What kind of results can I expect with the TIF?
While every patient’s results will depend on their specific history and anatomy, a multi-study analysis reported in the Surgical Endoscopy Journal noted that after the second generation TIF procedure:
- Patients completely off PPIs ranged from 82% at 12 months to 36% at 6 years
- Patient satisfaction ranged from 58-82% at 12 months
- Patient response to TIF (improved HRQL scores) ranged from 51-73% at 12 months to 36% at 6 years
Will I be able to belch or vomit with TIF?
Yes. A TIF procedure is a partial fundoplication and studies show patients are able to belch and vomit as needed.
When can I start eating normally again?
Patients are given a special post-operative diet to follow which takes them from clear liquids to liquids to soft foods to regular foods. Generally, you will be on soft foods for 4 to 6 weeks, depending on how you are healing.
How soon after the procedure can I resume normal physical activities?
Patients are generally able to return to non-strenuous activity within a couple of days and more strenuous activities within a few weeks. Specific restrictions will be dependent on your surgeon’s instructions.
How long is the procedure?
The TIF procedure typically takes an hour. If you are having a hiatal hernia surgically repaired during the procedure, it will take longer depending on the size and complexity of your hernia. Patients generally go home 1-2 days after surgery.
What are the risks associated with the TIF surgery?
While all surgical procedures have risks, such as the risk of infection, bleeding and reactions to anesthesia, the most common side effects of the TIF procedure are discomfort in their nose, throat, chest and stomach for a few days to a week after the procedure. Your surgical team will discuss the risks with you prior to your surgery.
How long will my TIF last?
The TIF procedure is intended to be a permanent solution. However, very little research reports past 3 years.
Are the TIF fasteners removed or are they permanently in my body? Will I feel them?
The fasteners remain in the body permanently. Patients should not feel the fasteners but may experience discomfort in their nose, throat, chest and stomach for a few days after the procedure. These are normal and expected side effects.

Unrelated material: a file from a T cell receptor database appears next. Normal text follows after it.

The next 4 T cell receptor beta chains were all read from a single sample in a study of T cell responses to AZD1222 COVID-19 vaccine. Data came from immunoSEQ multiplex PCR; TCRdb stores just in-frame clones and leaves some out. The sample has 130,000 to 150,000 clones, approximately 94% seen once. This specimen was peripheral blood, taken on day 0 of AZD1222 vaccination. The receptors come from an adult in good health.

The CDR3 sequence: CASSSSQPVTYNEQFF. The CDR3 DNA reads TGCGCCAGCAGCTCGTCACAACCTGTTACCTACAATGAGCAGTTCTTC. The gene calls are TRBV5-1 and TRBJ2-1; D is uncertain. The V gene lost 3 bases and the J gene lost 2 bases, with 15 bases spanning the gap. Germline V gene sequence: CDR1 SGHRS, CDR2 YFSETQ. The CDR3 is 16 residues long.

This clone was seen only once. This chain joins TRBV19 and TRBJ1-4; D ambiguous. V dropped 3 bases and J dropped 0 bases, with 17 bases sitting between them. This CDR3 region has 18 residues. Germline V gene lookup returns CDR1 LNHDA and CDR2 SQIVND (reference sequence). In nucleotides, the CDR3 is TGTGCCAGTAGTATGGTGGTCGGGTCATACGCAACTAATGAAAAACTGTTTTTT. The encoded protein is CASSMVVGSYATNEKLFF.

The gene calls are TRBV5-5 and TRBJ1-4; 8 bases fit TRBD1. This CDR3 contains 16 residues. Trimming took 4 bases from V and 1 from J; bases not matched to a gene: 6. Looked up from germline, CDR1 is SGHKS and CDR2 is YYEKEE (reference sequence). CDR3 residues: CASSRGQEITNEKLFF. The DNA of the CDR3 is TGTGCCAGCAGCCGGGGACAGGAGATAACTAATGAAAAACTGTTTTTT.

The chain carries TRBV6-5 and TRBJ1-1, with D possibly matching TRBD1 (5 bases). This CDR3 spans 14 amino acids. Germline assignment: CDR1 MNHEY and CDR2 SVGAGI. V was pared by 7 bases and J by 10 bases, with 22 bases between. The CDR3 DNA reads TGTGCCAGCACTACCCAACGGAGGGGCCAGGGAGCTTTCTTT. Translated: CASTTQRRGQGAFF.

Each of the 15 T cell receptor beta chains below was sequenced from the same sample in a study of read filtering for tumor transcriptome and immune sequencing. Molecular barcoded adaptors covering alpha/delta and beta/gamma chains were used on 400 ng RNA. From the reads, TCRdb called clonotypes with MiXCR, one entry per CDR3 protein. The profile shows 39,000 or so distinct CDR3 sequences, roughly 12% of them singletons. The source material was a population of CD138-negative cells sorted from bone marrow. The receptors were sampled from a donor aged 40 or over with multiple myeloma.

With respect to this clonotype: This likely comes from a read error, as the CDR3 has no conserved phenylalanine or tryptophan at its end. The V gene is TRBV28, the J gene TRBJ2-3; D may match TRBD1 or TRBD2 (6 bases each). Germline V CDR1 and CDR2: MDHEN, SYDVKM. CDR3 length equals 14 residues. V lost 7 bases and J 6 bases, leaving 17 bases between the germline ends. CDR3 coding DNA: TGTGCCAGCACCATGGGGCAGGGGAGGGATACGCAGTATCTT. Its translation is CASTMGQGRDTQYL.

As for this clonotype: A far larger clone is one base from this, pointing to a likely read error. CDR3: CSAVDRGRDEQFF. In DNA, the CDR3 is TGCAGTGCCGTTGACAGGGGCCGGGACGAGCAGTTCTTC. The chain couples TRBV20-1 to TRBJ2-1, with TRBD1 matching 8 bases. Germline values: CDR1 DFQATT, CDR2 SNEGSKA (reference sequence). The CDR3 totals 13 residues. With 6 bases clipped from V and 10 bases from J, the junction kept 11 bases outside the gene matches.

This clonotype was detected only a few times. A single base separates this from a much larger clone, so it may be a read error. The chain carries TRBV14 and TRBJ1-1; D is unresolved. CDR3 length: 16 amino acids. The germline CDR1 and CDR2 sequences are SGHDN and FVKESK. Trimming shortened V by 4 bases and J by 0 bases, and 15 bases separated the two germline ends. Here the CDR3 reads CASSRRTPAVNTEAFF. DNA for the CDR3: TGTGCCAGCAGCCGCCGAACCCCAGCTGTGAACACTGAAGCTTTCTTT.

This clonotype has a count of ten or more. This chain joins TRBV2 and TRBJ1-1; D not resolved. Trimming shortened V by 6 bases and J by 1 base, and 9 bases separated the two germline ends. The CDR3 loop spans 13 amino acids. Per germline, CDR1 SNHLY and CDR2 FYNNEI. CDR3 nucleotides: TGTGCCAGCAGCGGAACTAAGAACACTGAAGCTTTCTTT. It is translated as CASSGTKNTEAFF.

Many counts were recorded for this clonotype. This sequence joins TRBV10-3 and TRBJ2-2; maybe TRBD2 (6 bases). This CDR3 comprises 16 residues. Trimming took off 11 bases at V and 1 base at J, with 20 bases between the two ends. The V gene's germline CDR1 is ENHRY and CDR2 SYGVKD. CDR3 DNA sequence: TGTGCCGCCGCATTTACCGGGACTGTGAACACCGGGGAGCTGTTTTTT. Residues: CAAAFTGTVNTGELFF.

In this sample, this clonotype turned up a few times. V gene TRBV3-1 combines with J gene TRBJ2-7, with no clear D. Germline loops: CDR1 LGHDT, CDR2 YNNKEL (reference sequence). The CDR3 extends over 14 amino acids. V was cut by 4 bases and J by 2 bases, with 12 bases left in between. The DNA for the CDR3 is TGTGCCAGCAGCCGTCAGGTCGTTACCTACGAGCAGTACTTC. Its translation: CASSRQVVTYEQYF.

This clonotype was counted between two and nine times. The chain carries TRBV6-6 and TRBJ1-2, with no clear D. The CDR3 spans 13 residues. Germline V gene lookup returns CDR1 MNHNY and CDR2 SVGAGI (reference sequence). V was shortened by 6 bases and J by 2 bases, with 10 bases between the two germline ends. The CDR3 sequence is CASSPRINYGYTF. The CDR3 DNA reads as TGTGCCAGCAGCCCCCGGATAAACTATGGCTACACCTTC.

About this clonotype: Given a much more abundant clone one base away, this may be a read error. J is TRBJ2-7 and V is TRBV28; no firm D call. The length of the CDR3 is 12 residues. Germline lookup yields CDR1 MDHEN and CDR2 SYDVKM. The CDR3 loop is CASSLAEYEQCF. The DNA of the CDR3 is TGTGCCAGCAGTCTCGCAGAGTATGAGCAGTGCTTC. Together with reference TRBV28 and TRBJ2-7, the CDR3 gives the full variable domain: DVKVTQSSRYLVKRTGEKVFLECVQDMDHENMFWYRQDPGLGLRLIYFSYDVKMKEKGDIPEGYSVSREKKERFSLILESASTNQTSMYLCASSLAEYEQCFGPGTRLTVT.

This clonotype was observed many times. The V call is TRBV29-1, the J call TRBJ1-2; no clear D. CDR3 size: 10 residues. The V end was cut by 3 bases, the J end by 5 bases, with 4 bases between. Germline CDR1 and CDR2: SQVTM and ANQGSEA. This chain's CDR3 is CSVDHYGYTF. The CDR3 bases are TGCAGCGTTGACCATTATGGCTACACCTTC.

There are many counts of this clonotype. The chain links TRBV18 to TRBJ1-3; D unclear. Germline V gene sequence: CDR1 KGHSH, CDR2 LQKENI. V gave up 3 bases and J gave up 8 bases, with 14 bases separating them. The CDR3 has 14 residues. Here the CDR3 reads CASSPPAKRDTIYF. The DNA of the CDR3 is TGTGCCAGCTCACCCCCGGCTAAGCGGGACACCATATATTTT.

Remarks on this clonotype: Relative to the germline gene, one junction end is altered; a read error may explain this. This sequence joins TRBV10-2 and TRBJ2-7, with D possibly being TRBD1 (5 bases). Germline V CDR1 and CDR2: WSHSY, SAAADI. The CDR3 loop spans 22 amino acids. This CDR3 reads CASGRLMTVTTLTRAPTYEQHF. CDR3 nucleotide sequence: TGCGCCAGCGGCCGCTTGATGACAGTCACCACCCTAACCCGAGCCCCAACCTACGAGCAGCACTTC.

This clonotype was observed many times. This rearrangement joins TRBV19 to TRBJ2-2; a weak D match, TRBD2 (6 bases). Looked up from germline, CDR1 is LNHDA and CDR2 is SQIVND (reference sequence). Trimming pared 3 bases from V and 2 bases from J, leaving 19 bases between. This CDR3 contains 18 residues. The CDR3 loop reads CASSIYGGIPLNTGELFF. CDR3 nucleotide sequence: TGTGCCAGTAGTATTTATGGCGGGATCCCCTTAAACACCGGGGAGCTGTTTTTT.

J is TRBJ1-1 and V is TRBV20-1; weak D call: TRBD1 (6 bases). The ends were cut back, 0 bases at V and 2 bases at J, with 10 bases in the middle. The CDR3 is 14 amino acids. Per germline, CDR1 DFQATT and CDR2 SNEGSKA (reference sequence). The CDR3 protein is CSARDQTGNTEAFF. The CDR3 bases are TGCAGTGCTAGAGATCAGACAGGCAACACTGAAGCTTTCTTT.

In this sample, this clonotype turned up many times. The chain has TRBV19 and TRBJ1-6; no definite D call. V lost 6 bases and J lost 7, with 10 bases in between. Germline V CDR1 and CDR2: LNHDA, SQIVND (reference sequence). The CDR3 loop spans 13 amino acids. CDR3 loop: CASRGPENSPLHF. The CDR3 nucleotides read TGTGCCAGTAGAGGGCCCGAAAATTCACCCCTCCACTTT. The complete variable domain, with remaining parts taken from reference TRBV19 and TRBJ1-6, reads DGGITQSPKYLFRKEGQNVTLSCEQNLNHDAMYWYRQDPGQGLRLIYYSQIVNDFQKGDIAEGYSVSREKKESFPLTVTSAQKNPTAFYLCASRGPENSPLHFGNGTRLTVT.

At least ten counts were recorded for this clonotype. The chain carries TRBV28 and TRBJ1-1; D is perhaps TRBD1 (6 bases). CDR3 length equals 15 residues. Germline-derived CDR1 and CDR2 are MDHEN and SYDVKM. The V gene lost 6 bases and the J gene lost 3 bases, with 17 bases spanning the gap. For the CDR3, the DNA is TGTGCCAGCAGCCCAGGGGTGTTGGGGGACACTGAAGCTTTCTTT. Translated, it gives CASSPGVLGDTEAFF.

Is there any chance my reflux will return if I gain a lot of weight after the procedure?
Weight gain increases the pressure inside the abdomen, so it is possible that significant weight gain can create more pressure than the LES can counteract, leading to the return of reflux symptoms.
Will my insurance company pay for TIF procedure?
While coverage and patient costs are dependent on your specific insurance carrier and policy, nearly all insurance companies pay for antireflux surgery. Your clinical team will work with your insurance company to obtain pre-authorization for the procedure.
I had weight loss surgery and still have reflux. Am I a candidate for a TIF?
Patients who have had sleeve gastrectomies and are still experiencing reflux should consult with their surgeon for options. Generally, a TIF would not be possible due to the lack of fundus after a sleeve.
I had a TIF and now want weight loss surgery. Am I a candidate for weight loss surgery?
As long as further testing doesn’t exclude you, you may be a candidate for a weight loss operation.
If my TIF procedure isn’t effective, what are my options?
As long as further testing doesn’t exclude you and proves that reflux is present, another TIF procedure or a Nissen fundoplication may be performed.
I know I have GERD and feel better on medications. Why do I need additional testing before the procedure?
Esophageal motility testing (manometry) is needed to ensure the muscles in the esophagus generate enough pressure to push the food past the TIF augmented LES. Twenty-four hour pH testing is used to measure when, and for how long, acid is refluxed into the esophagus to prove that your symptoms correlate with actual reflux events. An upper GI procedure or barium swallow is used to define your anatomy and help diagnose a hiatal hernia. Additionally, your insurance company may require some or all of the testing in order to pay for the procedure.